Structure and Function of Hemoglobin and Myoglobin

Both hemoglobin and myoglobin are present in our bodies to help with blood transportation.

However, both has distinct functions and structural properties that allow them to carry out different tasks in our body.

First, let’s begin with hemoglobin:

Structure of Hemoglobin:



Structural Properties of Hemoglobin:

  • Hemoglobin is a tetramer meaning there are four separate chains held together by iron (Fe2+)
  • There are two beta chains and two alpha chains (a2b2)
  • Dimensions of hemoglobin: 64 X 55 X 50 angstroms
  • Oxygen binding alters the structure of hemoglobin, therefore deoxyhemoglobin and oxyhemoglobin are noticeably different.
  • The structure has symmetry a1b1 (side #1) and a2b2 (side #2)
  • a1b1 has 35 residues while a1b2 has 18 residues
  • When oxygen binds to hemoglobin, the oxygenation results in one ab dimer to shift 15 degrees with respect to the other ab dimer. This is important as this structural rearrangement defines hemoglobins oxygen-binding behavior.

Hemoglobin Oxygen Binding Cooperativity:


Hemoglobin (HbA) and fetal hemoglobin (HbF) resemble a sigmoidal curve when it comes to oxygen binding affinity.

This is because hemoglobin has something called cooperative interaction between binding sites.

Cooperative binding = binding of a ligand to one site increases affinity for a ligand at another binding site.

Since hemoglobin is a tetramer, cooperative binding plays an important role.

The p50 (pressure required for hemoglobin to be 50% bound to oxygen) is much higher as opposed to myoglobin.

This allows for the blood to deliver more oxygen to the tissues than myoglobin since the binding affinity is less than that of myoglobin.

Hemoglobin binding to oxygen can be defined using the Hill Equation:

 


The ‘n’ refers to the number of binding spots in hemoglobin. Since hemoglobin is a tetramer, oxygen can bind to four locations.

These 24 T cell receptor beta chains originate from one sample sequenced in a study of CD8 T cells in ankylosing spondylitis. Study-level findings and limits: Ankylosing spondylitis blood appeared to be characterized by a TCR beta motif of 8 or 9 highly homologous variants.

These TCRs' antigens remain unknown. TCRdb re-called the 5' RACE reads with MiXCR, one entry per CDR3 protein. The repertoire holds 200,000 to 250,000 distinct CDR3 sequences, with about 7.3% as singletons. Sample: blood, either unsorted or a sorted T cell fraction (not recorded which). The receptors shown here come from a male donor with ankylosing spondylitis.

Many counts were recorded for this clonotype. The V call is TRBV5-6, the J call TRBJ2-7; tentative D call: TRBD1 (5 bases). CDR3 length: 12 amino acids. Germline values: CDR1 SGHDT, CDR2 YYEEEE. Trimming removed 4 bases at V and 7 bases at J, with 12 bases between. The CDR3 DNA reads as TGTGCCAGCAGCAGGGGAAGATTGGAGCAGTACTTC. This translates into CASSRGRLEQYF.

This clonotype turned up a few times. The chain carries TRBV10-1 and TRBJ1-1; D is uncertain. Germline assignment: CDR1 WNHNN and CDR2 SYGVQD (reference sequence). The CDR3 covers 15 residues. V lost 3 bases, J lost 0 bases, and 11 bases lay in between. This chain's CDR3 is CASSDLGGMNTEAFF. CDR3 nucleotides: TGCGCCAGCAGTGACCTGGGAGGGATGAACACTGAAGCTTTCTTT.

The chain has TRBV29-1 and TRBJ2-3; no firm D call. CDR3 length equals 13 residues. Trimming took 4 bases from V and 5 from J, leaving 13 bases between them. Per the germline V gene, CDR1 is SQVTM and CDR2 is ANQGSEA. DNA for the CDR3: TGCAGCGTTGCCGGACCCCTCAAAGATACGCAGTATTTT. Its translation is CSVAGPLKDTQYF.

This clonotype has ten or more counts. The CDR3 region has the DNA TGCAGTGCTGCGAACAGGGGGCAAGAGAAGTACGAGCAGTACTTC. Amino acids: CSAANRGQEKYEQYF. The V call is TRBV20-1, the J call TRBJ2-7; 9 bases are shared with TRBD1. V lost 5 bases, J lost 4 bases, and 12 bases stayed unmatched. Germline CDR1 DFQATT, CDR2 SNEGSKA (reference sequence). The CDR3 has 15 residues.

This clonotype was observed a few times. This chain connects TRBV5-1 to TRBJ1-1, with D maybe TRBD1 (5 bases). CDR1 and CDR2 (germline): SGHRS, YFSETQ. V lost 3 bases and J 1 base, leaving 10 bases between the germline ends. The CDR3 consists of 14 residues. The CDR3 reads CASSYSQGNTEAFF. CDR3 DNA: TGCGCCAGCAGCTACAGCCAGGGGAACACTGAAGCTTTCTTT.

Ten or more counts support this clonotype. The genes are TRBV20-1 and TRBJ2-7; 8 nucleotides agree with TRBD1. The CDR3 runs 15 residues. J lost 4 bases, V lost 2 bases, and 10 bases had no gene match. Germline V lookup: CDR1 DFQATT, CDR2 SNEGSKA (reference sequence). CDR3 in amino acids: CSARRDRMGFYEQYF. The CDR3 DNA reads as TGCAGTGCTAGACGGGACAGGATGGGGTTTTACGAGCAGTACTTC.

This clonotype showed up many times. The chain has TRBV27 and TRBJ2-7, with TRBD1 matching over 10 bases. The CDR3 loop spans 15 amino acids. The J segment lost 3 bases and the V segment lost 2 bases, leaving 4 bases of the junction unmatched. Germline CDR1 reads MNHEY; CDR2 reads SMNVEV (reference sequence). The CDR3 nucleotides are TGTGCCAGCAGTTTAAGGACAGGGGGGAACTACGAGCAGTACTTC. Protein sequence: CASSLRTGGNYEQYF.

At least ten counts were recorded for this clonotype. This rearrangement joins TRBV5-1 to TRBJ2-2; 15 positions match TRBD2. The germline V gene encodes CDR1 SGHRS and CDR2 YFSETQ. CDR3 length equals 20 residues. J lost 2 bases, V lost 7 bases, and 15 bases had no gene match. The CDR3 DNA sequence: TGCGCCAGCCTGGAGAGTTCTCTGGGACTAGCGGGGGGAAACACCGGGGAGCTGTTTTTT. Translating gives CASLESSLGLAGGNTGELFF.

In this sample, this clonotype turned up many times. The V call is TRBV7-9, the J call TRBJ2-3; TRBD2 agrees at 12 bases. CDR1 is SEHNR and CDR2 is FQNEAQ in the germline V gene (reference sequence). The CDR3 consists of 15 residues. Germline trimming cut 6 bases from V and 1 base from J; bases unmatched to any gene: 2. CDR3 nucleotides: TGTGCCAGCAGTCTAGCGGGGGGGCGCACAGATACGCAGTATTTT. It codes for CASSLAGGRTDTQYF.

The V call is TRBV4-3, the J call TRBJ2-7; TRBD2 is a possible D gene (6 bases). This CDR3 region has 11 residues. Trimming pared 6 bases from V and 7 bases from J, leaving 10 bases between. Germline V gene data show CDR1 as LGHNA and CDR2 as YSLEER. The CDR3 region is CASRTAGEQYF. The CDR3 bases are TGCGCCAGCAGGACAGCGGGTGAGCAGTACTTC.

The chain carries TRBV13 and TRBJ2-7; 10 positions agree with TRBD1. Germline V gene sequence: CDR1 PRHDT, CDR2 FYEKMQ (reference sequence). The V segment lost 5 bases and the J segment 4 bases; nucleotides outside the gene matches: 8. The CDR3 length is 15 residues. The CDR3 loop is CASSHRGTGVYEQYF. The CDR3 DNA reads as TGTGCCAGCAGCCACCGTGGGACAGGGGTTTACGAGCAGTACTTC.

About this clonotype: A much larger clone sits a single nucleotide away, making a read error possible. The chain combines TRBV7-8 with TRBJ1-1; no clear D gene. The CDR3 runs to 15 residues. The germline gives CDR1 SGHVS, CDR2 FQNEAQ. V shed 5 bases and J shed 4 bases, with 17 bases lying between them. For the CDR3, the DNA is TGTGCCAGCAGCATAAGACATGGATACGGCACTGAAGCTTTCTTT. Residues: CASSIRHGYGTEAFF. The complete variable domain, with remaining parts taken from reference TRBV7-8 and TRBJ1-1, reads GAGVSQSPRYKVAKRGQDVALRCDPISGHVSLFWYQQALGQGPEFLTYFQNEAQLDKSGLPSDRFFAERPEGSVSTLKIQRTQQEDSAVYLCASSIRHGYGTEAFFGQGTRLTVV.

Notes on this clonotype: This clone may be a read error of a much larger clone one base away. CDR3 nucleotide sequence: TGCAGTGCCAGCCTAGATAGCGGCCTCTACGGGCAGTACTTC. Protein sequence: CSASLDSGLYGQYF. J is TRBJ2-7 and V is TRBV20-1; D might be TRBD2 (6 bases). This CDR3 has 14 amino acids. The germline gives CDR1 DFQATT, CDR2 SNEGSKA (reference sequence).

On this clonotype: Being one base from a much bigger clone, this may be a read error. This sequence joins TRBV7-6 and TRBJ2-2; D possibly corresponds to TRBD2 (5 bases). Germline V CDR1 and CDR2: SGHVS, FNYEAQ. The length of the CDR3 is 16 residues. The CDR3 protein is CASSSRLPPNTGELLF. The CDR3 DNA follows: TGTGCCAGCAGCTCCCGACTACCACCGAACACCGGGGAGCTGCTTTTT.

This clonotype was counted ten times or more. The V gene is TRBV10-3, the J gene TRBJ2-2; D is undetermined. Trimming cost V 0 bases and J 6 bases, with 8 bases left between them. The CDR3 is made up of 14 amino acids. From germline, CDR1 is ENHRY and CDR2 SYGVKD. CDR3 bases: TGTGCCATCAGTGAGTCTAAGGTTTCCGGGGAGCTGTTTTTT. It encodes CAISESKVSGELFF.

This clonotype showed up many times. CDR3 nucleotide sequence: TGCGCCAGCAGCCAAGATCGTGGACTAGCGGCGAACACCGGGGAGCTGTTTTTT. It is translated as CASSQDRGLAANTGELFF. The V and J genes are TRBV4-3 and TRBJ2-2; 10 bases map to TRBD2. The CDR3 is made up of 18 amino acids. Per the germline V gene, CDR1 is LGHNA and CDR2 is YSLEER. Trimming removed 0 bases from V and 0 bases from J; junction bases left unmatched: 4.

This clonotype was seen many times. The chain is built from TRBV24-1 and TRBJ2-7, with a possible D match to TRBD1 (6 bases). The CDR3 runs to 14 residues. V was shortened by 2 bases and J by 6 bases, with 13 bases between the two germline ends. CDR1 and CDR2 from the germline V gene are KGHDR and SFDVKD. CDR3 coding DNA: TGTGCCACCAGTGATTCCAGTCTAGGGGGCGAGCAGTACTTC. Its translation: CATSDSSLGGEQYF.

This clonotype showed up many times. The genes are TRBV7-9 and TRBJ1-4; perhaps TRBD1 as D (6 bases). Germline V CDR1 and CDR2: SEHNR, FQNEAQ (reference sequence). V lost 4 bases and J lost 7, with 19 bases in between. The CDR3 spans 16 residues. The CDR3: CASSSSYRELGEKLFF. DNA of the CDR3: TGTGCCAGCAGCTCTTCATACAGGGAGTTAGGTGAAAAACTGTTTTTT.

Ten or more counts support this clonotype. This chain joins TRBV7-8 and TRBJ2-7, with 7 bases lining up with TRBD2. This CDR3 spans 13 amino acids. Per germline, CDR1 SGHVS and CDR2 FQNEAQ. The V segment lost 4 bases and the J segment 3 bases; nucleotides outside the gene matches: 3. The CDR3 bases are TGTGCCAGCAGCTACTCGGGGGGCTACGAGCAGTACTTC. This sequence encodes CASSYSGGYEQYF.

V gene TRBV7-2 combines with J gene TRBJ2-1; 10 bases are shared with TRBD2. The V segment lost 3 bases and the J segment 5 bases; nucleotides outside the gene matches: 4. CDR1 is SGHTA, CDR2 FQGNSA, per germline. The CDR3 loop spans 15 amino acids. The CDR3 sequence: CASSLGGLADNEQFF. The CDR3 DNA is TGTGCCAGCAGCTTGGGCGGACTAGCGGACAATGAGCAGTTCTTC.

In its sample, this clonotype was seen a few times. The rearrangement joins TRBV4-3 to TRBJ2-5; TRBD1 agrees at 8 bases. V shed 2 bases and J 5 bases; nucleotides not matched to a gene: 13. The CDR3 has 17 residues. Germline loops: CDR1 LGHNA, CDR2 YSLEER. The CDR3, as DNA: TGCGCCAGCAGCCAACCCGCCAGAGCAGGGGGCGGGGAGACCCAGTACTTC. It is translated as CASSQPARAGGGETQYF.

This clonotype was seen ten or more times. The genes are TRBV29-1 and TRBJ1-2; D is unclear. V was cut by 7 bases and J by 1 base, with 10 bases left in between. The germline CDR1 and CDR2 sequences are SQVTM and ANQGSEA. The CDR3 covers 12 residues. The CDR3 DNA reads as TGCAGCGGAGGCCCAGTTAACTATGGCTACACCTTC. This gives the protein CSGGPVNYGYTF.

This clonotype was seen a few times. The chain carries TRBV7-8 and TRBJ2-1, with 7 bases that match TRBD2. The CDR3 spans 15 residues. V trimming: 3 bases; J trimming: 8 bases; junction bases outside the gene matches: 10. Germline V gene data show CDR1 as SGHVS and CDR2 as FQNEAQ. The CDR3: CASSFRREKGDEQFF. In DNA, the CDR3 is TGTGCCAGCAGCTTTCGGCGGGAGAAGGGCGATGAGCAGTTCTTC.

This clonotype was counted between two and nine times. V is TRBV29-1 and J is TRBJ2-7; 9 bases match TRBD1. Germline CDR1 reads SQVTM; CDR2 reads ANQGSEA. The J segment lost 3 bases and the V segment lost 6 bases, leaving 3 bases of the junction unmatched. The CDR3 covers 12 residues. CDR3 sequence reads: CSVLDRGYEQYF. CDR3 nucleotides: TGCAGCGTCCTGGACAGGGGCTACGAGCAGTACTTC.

If n = 1, O2 binding is not cooperative

If n > 1, O2 binding is positively cooperative meaning O2 binding increases affinity for further O2 binding.

If n < 1, O2 binding is negatively cooperative because O2 binding would reduce affinity of hemoglobin for subsequent O2 binding.

Hemoglobin Conformations: R State and T State

The cooperativity of oxygen binding to hemoglobin results from the effect of ligand-binding state of one heme group on the ligand-binding affinity of another.

What this means is that if oxygen binds to one of the four heme groups of hemoglobin, the affinity of another heme group ch

Hemoglobin vs. Myoglobin:

 HemoglobinMyoglobin
StructureTetramer (Oxygen can bind to four locations)Monomer
Transport Oxygen transport in bloodOxygen transport to tissues
Oxygen bindingSigmoidalhyperbolic

Structure of the Heme Group:

The heme group is comprised of the following key features:

  • Heterocyclic porphyrin ring consisting of 4 pyrrole groups
  • The nitrogen’s of the pyrrole groups, a histidine, and oxygen coordinate the Fe(II) ion located in the center
  • Oxygen binding is reversible
  • red blood = oxygenated
  • purple/blue blood = deoxygenated
  • Heme group can coordinate CO (carbon monoxide binding as well)

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